The Future of Automation in Manufacturing
Automation industries are growing at a staggering rate. This is part of the overall rise of automation in manufacturing, but more massive changes are still on the horizon. One of the visible and poignant changes happening now is how companies are shifting—and will continue to shift—from humans to automated assembly machines. Assembly line automation trends indicate that by 2030, 8.5% of all manufacturing jobs will be performed by machines.
Nevertheless, one group of workers is looking to benefit significantly from this new wave of industry 4.0: Mechanical Engineers. But what makes engineers irreplaceable when it comes to automation in manufacturing? The answer can be broken down into two main parts:
- The first deals with the O-ring theory of economic development.
- The second is simply the creative power and versatility of the human brain.
While the advantages of automation in manufacturing continue to increase, people are still proving themselves to be a necessary part of the manufacturing assembly line (at least for the foreseeable future). However, the reasons they are necessary are starting to morph.
O-Ring Theory in Assembly Automation Industries
Creating More Efficiency through Better Performance
The O-ring theory was developed by Michael Kremer in 1993 after the catastrophic failure of the Challenger shuttle seven years earlier. While this theory contains many nuanced parts and complexities, the relevant portion can be boiled down to this: As efficiency and accuracy rise in performing a necessary task to complete a finished product, better performance is expected to also rise in all the other surrounding tasks.
Determining Who or What Completes the Tasks
Since robots have a much higher productive capacity than humans in menial tasks, the O-ring theory states that humans will naturally be replaced. Today, automation is involved in everything from battery assembly to vision system inspection to metrology. This means the physical tasks of manufacturing and measurements can be performed with unprecedented speed and accuracy. Where technicians once had to remove parts individually to track production, these tasks can be completed continuously by automation in manufacturing. Automated inspection in manufacturing and interferometry even allows for contactless process monitoring.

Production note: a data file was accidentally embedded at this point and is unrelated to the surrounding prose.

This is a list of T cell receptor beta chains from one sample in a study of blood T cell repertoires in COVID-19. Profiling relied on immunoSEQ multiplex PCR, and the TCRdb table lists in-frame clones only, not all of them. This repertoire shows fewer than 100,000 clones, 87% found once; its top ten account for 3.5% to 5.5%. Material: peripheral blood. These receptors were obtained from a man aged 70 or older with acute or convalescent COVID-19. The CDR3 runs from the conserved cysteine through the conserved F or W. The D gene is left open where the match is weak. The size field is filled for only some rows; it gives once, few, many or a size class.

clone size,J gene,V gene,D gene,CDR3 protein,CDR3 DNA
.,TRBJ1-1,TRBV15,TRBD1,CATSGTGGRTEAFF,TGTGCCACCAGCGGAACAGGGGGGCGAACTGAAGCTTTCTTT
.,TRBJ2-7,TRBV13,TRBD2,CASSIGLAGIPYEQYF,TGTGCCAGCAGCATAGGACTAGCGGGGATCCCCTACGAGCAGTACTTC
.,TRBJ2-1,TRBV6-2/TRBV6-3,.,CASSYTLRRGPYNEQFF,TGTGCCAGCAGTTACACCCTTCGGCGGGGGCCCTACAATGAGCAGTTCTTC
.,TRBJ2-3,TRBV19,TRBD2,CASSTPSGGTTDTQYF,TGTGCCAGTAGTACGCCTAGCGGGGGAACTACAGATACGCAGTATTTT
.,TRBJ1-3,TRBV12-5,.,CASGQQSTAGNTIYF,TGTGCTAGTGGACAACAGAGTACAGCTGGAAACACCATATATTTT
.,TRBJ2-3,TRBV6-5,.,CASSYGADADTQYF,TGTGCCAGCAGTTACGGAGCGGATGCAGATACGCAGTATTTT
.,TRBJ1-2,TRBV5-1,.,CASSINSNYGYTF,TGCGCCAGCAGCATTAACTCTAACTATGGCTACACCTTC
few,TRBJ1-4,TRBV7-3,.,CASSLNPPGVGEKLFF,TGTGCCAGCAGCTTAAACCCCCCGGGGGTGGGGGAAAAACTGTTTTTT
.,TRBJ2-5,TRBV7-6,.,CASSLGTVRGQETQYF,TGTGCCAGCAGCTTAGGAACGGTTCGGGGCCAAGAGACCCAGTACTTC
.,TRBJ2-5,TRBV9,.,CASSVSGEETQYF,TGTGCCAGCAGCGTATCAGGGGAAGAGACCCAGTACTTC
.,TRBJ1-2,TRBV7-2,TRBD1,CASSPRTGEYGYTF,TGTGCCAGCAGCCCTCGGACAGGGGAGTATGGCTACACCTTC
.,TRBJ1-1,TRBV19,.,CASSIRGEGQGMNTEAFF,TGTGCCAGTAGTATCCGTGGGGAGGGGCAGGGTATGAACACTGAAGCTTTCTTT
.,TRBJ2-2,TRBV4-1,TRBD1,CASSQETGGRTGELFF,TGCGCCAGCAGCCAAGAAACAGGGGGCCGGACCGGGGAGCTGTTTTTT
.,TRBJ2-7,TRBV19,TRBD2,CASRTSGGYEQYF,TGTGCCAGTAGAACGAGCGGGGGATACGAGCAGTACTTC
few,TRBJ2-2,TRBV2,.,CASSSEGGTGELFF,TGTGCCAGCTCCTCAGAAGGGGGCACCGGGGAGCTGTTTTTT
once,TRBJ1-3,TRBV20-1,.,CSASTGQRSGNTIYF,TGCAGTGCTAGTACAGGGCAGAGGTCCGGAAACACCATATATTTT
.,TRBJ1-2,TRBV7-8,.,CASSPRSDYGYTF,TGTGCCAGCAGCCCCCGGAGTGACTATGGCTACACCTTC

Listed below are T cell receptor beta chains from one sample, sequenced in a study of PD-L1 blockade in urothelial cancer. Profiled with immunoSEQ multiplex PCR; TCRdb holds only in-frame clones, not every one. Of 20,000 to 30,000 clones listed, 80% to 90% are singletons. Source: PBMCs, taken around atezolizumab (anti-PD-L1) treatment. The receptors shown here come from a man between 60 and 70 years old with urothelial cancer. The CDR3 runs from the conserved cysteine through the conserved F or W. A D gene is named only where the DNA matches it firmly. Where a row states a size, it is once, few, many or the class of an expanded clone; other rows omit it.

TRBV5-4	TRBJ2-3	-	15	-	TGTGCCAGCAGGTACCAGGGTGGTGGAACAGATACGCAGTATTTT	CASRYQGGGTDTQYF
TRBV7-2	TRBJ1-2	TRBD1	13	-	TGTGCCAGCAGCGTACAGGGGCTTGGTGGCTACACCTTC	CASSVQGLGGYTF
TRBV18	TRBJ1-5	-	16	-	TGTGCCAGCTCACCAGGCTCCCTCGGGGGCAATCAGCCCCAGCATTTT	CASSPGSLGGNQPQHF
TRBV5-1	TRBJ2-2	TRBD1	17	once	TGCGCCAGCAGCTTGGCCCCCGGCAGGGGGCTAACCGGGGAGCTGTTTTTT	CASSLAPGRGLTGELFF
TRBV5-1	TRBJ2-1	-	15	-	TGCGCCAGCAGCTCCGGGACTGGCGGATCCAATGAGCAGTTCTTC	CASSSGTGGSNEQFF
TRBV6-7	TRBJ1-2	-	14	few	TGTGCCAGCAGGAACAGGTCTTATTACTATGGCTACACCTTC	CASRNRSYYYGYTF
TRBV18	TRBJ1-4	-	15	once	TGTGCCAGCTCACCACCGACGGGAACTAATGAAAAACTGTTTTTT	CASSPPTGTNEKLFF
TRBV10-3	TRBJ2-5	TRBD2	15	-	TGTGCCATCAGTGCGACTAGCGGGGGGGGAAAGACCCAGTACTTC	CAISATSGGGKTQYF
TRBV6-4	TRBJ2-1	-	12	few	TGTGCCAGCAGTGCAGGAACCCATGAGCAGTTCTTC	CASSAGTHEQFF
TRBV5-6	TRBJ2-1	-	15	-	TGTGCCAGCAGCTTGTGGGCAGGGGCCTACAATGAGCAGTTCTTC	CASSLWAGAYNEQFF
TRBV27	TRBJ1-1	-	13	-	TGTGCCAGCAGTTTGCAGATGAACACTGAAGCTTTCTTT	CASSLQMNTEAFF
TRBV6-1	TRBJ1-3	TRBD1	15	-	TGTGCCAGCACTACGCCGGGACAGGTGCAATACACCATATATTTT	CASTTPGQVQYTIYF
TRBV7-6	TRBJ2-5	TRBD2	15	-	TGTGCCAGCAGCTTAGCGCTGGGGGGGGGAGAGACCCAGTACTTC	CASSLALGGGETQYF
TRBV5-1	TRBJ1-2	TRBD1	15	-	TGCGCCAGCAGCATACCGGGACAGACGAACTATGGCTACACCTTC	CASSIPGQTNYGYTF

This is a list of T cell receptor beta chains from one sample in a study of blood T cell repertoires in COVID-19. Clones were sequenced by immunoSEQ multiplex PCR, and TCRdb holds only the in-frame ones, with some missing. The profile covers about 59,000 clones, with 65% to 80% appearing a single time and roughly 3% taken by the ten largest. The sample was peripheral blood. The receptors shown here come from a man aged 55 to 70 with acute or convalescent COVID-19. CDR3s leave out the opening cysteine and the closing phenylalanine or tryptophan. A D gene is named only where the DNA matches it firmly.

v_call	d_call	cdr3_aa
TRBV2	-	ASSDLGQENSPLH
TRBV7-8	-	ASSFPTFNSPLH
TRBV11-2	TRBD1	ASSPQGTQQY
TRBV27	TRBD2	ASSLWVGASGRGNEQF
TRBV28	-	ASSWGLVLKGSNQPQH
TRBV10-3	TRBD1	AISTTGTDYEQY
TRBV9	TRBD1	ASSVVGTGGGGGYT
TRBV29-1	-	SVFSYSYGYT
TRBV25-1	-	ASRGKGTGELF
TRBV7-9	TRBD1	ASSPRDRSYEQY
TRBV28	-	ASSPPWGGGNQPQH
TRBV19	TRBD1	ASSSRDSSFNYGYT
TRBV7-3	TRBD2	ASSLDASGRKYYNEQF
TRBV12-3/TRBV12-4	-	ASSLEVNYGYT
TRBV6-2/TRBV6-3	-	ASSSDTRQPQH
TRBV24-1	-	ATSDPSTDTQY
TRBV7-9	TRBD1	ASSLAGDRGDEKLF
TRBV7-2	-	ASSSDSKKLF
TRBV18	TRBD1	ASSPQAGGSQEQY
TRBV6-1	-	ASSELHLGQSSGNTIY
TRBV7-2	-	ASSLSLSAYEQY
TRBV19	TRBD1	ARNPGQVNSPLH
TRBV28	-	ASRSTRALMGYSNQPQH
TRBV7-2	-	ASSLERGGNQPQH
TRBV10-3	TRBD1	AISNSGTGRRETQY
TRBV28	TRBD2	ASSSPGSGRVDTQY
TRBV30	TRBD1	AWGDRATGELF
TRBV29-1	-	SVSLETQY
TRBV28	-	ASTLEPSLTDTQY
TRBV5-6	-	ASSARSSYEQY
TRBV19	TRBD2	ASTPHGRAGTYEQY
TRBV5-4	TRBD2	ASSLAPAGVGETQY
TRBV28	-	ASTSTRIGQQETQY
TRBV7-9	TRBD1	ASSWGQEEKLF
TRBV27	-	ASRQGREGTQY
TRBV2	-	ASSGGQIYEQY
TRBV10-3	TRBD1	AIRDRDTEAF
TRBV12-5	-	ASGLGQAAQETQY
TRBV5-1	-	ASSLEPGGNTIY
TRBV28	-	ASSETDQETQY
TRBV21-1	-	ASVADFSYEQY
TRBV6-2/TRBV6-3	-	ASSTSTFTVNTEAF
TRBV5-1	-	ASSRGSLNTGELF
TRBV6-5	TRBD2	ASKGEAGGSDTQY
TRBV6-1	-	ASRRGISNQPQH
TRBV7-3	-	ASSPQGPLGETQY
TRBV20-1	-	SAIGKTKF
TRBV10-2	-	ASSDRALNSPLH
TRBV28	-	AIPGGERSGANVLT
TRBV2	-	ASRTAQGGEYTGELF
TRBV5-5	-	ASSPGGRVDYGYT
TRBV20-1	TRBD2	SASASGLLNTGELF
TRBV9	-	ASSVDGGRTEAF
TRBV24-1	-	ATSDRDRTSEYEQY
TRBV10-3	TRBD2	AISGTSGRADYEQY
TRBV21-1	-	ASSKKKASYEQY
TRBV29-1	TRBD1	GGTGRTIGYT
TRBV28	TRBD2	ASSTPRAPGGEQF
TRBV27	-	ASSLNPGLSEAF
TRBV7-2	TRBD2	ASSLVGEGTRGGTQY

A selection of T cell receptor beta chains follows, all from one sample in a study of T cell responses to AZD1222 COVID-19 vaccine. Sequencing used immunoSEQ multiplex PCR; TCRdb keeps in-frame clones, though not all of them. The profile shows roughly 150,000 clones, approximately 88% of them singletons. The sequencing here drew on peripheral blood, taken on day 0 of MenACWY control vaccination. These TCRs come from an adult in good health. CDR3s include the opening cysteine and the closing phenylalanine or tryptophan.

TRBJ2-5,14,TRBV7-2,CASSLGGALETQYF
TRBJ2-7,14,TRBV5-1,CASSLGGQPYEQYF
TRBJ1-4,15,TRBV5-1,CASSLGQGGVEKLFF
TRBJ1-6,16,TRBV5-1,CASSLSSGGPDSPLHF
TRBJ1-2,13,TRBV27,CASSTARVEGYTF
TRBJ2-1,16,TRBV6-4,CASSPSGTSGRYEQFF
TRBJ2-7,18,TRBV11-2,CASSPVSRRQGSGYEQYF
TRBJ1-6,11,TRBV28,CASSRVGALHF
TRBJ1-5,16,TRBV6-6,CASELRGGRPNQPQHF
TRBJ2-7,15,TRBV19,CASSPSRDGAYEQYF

Optimizing for Future Growth
Routine operations and checks can be completed by machines. However, mechanical engineers have a far less standardized role. Responsibilities such as installation and maintenance will be different for every system. As a result, manufacturers need trained engineers with the knowledge and experience to make integration and service go smoothly. The journey of identifying a need, researching solutions, soliciting bids, and overseeing implementation are much too complex to automate for the time being.
OEMs Make Solutions, Not Problem-Solvers
Humans v. Machines
Automation in manufacturing will vastly increase production speed and quality while reducing the number of workers needed. But, as mentioned above, that only applies when considering robots and humans competing head-to-head on a given task. Industrial robot integrators can provide a machine that sorts and classifies parts better than any worker. However, a human will need to make decisions about designing, controlling, and expanding the manufacturing process. Even as AI becomes more advanced, the best it can do is create iterative models tracked and guided by an engineer.
It’s Not Always an “Either/Or” Decision
Take, for example, a manual manufacturing line owner who is eager to automate. Even for a large company, it is unlikely management will opt to fully automate their processes in a single move. An engineer will be needed to conduct tests to determine what will benefit the most from automation. Then, the engineer will need to help select which automation option(s) would work best for the application. Depending on the particulars of the manufacturer, they will work with an automation company to find the best option.
They Often Work Better Together
Today’s production lines can be fully automated, semi-automated, on manual with in-process verification. Deciding which is best requires the planning skills and know-how to successfully implement turnkey solutions. Mechanical engineers are needed to solve these problems. This is why one can say confidently that these jobs are safe from automation. There will always be new challenges to tackle. An automated world may be able to help solve those unforeseen challenges more quickly, but they will still need to be solved using abstract, creative thinking.
+Vantage: A Human Approach to Automation in Manufacturing
We know the importance of the people who make automation possible. That’s why we spend years fostering solid relationships with our partner companies. With +Vantage, you’ll work with a team of experienced experts in automated metrology, automation, and systems integration.
No matter the size of your business, our experts will work with you to find the most effective system to streamline your process and increase your productivity. Learn more about the +Vantage approach and how we can benefit your manufacturing process.
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